There was no need for Coligny murder accused to return to the crime scene – defence


MAHIKENG, March 22 (ANA) – There was no need for two farm workers in the Coligny murder trial to return to the crime scene, the North West High Court heard on Thursday.

Defence advocate Hennie du Plessis told the court that the accused did not go to the accident scene because Warrant Officer Moremi Modisane told them to go.

“You told them there was no further need to attend the scene, if there was a need you  will call them in their cellphones,” Du Plessis said.

“You confirmed to accused one at 10:08 that you have summoned an ambulance.”

Modisane denied informing the two to leave, he also denied promising them he would call an ambulance.

In his testimony Modisane said that Pieter Doorewaard, 26, and Phillip Schutte, 34, refused to go back to the scene.

The State alleges the two assaulted Matlhomola Jonas Mosweu and threw him out of a moving van, on April 20, 2017 at Rietvlei farm near Coligny after accusing him of stealing sunflower from their employer Pieter Karsten’s sunflower plantation.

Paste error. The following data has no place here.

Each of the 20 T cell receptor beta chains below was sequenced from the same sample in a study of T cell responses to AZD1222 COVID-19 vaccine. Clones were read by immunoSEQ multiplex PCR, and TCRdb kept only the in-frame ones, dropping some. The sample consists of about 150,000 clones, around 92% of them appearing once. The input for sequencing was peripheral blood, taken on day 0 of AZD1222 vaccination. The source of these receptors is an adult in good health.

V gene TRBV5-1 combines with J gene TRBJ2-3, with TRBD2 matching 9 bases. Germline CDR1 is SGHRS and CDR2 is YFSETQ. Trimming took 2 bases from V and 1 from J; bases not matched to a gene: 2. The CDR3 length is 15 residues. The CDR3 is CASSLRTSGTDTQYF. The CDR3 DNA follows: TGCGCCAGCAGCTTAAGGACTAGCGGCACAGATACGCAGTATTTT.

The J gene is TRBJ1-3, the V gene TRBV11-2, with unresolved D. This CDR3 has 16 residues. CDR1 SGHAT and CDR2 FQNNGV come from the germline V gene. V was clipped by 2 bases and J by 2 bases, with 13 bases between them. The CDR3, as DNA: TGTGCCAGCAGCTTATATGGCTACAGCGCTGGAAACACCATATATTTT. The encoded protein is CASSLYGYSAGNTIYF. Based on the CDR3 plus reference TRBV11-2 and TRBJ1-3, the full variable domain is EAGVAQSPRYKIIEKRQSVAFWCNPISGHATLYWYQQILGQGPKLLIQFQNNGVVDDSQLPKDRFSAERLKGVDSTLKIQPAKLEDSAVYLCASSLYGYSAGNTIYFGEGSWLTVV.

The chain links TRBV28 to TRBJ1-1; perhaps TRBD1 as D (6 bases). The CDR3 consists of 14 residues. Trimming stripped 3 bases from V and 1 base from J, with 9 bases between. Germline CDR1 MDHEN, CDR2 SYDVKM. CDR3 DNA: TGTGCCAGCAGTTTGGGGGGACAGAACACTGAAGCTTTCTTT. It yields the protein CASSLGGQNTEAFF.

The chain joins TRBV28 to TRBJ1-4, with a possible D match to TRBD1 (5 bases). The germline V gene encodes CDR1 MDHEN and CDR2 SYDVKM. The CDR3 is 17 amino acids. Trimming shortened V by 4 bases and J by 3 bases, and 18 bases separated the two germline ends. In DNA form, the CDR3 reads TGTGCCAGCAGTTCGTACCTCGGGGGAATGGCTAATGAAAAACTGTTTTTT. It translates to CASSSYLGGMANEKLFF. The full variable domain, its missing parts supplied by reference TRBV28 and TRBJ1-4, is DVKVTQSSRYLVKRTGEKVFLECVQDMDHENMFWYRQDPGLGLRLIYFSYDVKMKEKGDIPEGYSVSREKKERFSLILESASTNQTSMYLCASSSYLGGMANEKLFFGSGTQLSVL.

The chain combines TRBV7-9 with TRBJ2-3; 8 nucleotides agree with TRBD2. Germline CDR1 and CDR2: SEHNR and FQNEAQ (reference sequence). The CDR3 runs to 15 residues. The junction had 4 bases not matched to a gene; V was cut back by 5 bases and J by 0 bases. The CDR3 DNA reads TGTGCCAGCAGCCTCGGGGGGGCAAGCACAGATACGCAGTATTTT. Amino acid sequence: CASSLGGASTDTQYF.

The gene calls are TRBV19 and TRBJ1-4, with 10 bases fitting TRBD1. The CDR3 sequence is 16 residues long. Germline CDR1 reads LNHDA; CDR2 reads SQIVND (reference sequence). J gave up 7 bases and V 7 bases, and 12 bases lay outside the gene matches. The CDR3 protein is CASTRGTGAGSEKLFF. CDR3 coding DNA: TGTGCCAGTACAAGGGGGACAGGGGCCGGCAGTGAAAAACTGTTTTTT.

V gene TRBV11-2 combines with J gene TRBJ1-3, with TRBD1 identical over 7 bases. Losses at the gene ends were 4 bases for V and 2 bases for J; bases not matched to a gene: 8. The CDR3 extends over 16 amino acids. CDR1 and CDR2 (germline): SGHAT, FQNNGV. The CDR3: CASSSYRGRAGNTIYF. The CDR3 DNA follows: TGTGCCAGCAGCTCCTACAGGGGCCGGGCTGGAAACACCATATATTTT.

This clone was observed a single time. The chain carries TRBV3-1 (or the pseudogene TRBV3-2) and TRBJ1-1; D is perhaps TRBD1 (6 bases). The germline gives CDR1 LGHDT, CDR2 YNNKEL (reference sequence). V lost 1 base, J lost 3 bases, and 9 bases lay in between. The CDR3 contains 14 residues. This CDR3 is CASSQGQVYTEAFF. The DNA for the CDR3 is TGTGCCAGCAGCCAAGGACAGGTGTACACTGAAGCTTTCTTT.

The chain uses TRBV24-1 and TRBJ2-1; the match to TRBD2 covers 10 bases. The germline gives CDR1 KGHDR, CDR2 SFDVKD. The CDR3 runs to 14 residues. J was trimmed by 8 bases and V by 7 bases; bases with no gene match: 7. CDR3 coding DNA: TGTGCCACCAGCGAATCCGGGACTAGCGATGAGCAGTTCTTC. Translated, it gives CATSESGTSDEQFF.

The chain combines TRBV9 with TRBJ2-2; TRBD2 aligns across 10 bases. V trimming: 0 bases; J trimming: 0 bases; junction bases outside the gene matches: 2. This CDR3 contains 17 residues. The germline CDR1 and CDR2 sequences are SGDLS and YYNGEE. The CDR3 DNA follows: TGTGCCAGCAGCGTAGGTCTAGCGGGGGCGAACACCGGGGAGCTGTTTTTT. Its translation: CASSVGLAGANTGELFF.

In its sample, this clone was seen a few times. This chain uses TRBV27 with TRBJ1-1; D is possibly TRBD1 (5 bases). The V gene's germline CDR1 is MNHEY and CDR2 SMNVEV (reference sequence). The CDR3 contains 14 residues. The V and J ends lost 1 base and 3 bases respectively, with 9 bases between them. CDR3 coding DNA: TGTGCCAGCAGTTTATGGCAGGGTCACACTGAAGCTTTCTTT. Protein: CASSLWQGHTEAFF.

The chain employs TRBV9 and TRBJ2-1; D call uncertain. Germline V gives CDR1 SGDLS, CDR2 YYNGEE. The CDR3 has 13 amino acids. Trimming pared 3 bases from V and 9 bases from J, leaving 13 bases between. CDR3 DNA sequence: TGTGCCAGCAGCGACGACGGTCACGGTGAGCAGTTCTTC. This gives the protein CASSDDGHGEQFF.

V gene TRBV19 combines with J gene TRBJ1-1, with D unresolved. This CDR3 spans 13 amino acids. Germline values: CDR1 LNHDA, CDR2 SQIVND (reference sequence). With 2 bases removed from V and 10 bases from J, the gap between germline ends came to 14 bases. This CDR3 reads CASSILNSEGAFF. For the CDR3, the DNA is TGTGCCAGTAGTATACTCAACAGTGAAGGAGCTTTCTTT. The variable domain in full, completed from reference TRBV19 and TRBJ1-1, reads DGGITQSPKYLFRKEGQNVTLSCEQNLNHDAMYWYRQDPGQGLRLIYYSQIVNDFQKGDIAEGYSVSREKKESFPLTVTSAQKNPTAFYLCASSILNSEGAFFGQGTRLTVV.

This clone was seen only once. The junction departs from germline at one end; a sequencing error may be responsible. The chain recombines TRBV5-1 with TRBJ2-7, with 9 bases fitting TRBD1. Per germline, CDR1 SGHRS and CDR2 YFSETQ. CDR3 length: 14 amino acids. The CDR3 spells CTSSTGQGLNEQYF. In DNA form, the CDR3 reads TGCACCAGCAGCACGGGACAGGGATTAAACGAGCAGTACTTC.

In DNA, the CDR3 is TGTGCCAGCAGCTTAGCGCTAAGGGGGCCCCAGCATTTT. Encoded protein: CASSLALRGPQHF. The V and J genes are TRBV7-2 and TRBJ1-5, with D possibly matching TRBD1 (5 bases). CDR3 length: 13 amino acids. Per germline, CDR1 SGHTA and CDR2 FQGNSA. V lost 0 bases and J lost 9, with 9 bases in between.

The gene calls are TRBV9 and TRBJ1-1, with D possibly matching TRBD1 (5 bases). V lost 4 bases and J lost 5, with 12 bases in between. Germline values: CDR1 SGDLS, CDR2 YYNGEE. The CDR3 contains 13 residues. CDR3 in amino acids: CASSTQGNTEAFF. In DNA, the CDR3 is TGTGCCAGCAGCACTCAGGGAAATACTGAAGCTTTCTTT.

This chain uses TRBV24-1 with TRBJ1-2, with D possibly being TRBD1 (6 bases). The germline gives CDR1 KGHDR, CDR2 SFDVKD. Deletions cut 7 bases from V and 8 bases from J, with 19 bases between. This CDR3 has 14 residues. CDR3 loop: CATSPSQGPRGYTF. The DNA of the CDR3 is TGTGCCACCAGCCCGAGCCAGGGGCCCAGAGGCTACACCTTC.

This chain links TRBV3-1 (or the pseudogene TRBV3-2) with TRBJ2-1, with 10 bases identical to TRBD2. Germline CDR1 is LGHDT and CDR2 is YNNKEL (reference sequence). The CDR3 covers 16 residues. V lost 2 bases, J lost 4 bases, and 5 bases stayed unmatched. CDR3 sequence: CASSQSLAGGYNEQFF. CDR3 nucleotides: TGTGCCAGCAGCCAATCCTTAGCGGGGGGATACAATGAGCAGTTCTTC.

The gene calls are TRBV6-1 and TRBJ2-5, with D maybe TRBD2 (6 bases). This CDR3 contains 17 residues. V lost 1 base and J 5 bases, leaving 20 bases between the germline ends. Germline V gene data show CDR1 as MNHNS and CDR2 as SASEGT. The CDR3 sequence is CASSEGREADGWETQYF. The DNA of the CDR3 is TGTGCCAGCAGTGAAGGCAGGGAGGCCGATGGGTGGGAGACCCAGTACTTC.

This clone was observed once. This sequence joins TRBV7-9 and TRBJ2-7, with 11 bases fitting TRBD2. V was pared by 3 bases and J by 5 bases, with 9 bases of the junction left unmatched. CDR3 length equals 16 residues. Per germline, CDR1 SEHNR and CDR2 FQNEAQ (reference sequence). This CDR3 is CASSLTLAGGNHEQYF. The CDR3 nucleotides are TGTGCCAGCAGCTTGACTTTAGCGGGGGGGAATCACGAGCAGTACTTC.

The State further alleges that the pair kidnapped a man who witnessed the incident and forcefully drove with him around the farm in a vehicle, they assaulted and threatened to kill him if he reported the incident, they also allegedly stole his cell phone and pointed him with a firearm.

The pair pleaded not guilty to the seven charges against them.

Modisane told the court that Doorewaard and Schutte arrived at the police station and Schutte requested him to call and ambulance.

“I requested them to go back at the scene but, they refused saying they had other things [business] to attend to, they went to their bakkie [van] and drove off,” Modisane told the court earlier.

Modisane said he called an ambulance before her went to the scene and found the boy lying faced down in a pool of blood, bleeding from the ears and face.

Mosweu’s death known as “sonneblom (sunflower) murder” triggered violent mass protest that left a trail of destruction in the small maize growing town and divided the community into racial groups.

At least six houses and three trucks were set alight and several shops looted and damaged.